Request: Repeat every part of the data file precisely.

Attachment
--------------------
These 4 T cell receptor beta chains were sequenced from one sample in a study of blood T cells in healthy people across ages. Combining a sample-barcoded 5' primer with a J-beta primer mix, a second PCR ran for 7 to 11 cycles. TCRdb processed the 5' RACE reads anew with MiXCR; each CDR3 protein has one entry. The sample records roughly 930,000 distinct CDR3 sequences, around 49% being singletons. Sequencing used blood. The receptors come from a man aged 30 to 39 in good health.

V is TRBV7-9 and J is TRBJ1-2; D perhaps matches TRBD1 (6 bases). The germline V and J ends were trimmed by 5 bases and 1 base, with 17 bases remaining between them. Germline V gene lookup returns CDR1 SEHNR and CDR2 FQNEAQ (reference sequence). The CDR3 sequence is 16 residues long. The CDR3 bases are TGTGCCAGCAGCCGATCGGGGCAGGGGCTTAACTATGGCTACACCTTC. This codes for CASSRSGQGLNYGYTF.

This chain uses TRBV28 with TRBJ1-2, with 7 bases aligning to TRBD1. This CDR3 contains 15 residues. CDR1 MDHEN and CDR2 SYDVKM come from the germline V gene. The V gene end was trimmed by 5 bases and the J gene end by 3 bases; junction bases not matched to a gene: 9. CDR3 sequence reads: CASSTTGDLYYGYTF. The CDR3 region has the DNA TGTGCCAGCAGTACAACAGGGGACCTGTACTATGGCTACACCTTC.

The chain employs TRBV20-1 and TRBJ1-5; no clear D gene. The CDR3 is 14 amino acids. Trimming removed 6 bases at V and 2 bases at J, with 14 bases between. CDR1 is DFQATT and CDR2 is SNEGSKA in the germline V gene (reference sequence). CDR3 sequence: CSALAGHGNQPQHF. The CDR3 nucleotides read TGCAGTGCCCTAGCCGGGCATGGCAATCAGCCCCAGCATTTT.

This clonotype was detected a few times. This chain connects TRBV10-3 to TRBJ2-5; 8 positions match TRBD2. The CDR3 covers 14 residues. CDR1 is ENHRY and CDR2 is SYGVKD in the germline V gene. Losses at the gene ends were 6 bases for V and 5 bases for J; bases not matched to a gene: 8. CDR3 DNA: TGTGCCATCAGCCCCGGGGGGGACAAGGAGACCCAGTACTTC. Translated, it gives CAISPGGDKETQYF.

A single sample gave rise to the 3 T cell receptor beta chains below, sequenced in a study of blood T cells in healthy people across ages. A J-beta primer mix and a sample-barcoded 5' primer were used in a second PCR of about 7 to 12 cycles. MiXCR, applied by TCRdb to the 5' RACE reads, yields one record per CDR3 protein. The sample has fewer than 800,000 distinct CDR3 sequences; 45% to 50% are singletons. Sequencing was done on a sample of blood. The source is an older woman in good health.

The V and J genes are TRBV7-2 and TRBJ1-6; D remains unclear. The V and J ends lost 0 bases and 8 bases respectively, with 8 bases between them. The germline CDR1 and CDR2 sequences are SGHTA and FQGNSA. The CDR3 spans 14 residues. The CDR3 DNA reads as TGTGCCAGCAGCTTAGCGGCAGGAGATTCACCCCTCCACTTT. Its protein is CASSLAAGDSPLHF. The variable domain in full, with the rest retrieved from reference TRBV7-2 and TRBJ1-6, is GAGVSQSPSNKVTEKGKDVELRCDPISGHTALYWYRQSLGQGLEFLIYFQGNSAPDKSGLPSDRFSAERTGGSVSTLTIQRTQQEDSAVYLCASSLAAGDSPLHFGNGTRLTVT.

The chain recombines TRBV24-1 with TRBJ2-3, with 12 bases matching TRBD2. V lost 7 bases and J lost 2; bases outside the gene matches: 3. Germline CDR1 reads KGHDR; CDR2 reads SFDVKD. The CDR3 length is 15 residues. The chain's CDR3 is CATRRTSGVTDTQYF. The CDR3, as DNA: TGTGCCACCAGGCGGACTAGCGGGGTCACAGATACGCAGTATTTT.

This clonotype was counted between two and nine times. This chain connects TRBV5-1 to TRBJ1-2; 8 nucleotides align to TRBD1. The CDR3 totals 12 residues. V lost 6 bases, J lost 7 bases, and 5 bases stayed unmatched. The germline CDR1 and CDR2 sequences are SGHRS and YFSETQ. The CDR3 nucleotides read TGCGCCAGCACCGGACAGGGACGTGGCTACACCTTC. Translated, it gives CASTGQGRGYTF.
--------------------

These 4 T cell receptor beta chains were sequenced from one sample in a study of blood T cells in healthy people across ages. Combining a sample-barcoded 5' primer with a J-beta primer mix, a second PCR ran for 7 to 11 cycles. TCRdb processed the 5' RACE reads anew with MiXCR; each CDR3 protein has one entry. The sample records roughly 930,000 distinct CDR3 sequences, around 49% being singletons. Sequencing used blood. The receptors come from a man aged 30 to 39 in good health.

V is TRBV7-9 and J is TRBJ1-2; D perhaps matches TRBD1 (6 bases). The germline V and J ends were trimmed by 5 bases and 1 base, with 17 bases remaining between them. Germline V gene lookup returns CDR1 SEHNR and CDR2 FQNEAQ (reference sequence). The CDR3 sequence is 16 residues long. The CDR3 bases are TGTGCCAGCAGCCGATCGGGGCAGGGGCTTAACTATGGCTACACCTTC. This codes for CASSRSGQGLNYGYTF.

This chain uses TRBV28 with TRBJ1-2, with 7 bases aligning to TRBD1. This CDR3 contains 15 residues. CDR1 MDHEN and CDR2 SYDVKM come from the germline V gene. The V gene end was trimmed by 5 bases and the J gene end by 3 bases; junction bases not matched to a gene: 9. CDR3 sequence reads: CASSTTGDLYYGYTF. The CDR3 region has the DNA TGTGCCAGCAGTACAACAGGGGACCTGTACTATGGCTACACCTTC.

The chain employs TRBV20-1 and TRBJ1-5; no clear D gene. The CDR3 is 14 amino acids. Trimming removed 6 bases at V and 2 bases at J, with 14 bases between. CDR1 is DFQATT and CDR2 is SNEGSKA in the germline V gene (reference sequence). CDR3 sequence: CSALAGHGNQPQHF. The CDR3 nucleotides read TGCAGTGCCCTAGCCGGGCATGGCAATCAGCCCCAGCATTTT.

This clonotype was detected a few times. This chain connects TRBV10-3 to TRBJ2-5; 8 positions match TRBD2. The CDR3 covers 14 residues. CDR1 is ENHRY and CDR2 is SYGVKD in the germline V gene. Losses at the gene ends were 6 bases for V and 5 bases for J; bases not matched to a gene: 8. CDR3 DNA: TGTGCCATCAGCCCCGGGGGGGACAAGGAGACCCAGTACTTC. Translated, it gives CAISPGGDKETQYF.

A single sample gave rise to the 3 T cell receptor beta chains below, sequenced in a study of blood T cells in healthy people across ages. A J-beta primer mix and a sample-barcoded 5' primer were used in a second PCR of about 7 to 12 cycles. MiXCR, applied by TCRdb to the 5' RACE reads, yields one record per CDR3 protein. The sample has fewer than 800,000 distinct CDR3 sequences; 45% to 50% are singletons. Sequencing was done on a sample of blood. The source is an older woman in good health.

The V and J genes are TRBV7-2 and TRBJ1-6; D remains unclear. The V and J ends lost 0 bases and 8 bases respectively, with 8 bases between them. The germline CDR1 and CDR2 sequences are SGHTA and FQGNSA. The CDR3 spans 14 residues. The CDR3 DNA reads as TGTGCCAGCAGCTTAGCGGCAGGAGATTCACCCCTCCACTTT. Its protein is CASSLAAGDSPLHF. The variable domain in full, with the rest retrieved from reference TRBV7-2 and TRBJ1-6, is GAGVSQSPSNKVTEKGKDVELRCDPISGHTALYWYRQSLGQGLEFLIYFQGNSAPDKSGLPSDRFSAERTGGSVSTLTIQRTQQEDSAVYLCASSLAAGDSPLHFGNGTRLTVT.

The chain recombines TRBV24-1 with TRBJ2-3, with 12 bases matching TRBD2. V lost 7 bases and J lost 2; bases outside the gene matches: 3. Germline CDR1 reads KGHDR; CDR2 reads SFDVKD. The CDR3 length is 15 residues. The chain's CDR3 is CATRRTSGVTDTQYF. The CDR3, as DNA: TGTGCCACCAGGCGGACTAGCGGGGTCACAGATACGCAGTATTTT.

This clonotype was counted between two and nine times. This chain connects TRBV5-1 to TRBJ1-2; 8 nucleotides align to TRBD1. The CDR3 totals 12 residues. V lost 6 bases, J lost 7 bases, and 5 bases stayed unmatched. The germline CDR1 and CDR2 sequences are SGHRS and YFSETQ. The CDR3 nucleotides read TGCGCCAGCACCGGACAGGGACGTGGCTACACCTTC. Translated, it gives CASTGQGRGYTF.